Blood levels of a compound called anti-Müllerian hormone might identify women who have a good chance of having a baby if they use in vitro fertilization, or IVF. A study of 892 women who underwent IVF in Sweden finds that, compared with women who had low levels of anti-Müllerian hormone, those with the highest levels of the compound were two and a half times as likely to get pregnant and have a live birth.
Studies in animals had suggested that the hormone may be a marker of how many eggs a woman is carrying. But the new study found that high hormone levels were closely tied to better birth prospects, even after accounting for egg quantity. That suggests that hormone levels may also reflect egg quality, the authors say. After accounting for age and number of eggs, women with high hormone levels had a 29 percent likelihood of giving birth in each attempt with IVF; women with low levels had a 13 percent chance.
The results also hint that women with polycystic ovary syndrome — a condition linked to infertility and irregular ovulation — might actually be good IVF candidates because they tend to have high levels of anti-Müllerian hormone. Physician Thomas Brodin and colleagues at Uppsala University report the findings in the March Journal of Clinical Endocrinology and Metabolism.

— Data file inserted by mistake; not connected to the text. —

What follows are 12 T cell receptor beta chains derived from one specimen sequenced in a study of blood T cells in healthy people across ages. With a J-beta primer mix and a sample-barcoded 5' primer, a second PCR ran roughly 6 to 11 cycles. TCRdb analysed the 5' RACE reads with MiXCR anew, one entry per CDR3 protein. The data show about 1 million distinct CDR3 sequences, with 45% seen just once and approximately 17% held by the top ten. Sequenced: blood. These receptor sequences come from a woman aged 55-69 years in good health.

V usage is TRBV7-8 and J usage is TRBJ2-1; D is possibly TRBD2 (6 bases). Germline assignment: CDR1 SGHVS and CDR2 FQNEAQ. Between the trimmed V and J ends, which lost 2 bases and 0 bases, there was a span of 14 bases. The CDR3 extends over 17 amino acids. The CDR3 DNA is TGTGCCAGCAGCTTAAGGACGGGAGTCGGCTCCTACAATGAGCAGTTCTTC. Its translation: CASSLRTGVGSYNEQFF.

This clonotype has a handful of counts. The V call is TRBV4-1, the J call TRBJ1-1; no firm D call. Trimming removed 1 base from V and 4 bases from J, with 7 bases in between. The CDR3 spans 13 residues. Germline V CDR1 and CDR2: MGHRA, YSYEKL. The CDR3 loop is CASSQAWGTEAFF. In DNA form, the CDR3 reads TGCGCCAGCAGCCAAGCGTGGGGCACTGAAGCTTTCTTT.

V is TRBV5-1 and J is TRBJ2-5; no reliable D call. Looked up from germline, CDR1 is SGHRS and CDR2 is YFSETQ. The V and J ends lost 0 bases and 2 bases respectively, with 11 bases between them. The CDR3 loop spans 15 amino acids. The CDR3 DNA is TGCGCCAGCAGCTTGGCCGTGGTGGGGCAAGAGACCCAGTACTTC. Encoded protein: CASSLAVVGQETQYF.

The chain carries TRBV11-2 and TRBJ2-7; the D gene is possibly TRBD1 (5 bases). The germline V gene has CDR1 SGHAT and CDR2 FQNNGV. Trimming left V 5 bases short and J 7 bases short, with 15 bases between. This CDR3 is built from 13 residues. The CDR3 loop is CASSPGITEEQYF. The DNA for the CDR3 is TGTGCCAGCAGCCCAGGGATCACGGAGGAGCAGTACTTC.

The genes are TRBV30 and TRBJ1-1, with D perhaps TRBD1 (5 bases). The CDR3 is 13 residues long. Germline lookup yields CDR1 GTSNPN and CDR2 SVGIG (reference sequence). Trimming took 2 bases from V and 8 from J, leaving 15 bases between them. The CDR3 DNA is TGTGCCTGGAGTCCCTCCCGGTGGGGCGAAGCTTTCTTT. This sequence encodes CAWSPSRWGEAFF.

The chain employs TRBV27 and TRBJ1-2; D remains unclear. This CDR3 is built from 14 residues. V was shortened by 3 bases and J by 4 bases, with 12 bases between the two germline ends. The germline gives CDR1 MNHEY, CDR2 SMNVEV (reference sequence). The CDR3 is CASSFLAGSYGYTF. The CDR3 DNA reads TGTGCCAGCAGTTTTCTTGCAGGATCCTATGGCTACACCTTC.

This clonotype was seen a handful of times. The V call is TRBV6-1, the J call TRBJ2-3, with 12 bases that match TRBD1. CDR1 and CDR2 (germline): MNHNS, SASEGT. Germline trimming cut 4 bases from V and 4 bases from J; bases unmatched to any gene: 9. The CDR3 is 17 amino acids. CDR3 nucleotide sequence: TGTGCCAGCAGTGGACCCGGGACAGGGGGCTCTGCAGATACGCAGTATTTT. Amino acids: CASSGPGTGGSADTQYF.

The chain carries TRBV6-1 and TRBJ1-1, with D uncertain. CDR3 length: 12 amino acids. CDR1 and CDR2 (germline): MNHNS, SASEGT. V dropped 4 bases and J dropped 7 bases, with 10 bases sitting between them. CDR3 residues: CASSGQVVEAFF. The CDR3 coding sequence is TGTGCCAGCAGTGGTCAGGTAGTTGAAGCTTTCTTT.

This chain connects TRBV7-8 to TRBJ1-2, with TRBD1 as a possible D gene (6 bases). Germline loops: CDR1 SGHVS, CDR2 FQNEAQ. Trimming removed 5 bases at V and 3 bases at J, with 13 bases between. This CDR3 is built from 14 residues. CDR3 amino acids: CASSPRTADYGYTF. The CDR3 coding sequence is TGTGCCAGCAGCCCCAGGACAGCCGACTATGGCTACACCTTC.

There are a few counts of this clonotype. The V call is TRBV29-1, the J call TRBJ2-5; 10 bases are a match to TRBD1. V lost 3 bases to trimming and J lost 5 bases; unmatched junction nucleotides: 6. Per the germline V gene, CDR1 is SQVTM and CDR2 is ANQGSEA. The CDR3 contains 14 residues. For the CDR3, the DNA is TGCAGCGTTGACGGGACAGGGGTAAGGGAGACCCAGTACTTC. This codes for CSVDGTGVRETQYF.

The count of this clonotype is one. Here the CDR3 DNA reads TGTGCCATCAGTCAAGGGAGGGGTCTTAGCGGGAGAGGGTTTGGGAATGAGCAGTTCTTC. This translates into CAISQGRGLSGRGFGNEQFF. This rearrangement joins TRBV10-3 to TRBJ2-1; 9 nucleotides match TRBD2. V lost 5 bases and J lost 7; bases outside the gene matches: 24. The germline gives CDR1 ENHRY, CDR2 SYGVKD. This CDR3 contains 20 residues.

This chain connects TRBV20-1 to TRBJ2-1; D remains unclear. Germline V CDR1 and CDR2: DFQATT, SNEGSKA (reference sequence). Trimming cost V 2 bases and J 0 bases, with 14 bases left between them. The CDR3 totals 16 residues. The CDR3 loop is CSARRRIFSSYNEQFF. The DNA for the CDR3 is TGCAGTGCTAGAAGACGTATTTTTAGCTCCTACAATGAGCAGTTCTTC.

T. Brodin et al. Anti-Mullerian hormone levels are strongly associated with live-birth rates after assisted reproduction. Journal of Clinical Endocrinology and Metabolism. March 2013, in press.
S.M. Nelson et al. Anti-Mullerian hormone: clairvoyance or crystal clear? Human Reproduction. Volume 27, 2012, p. 631. doi: 10.1093/humrep/der446 [Go to]
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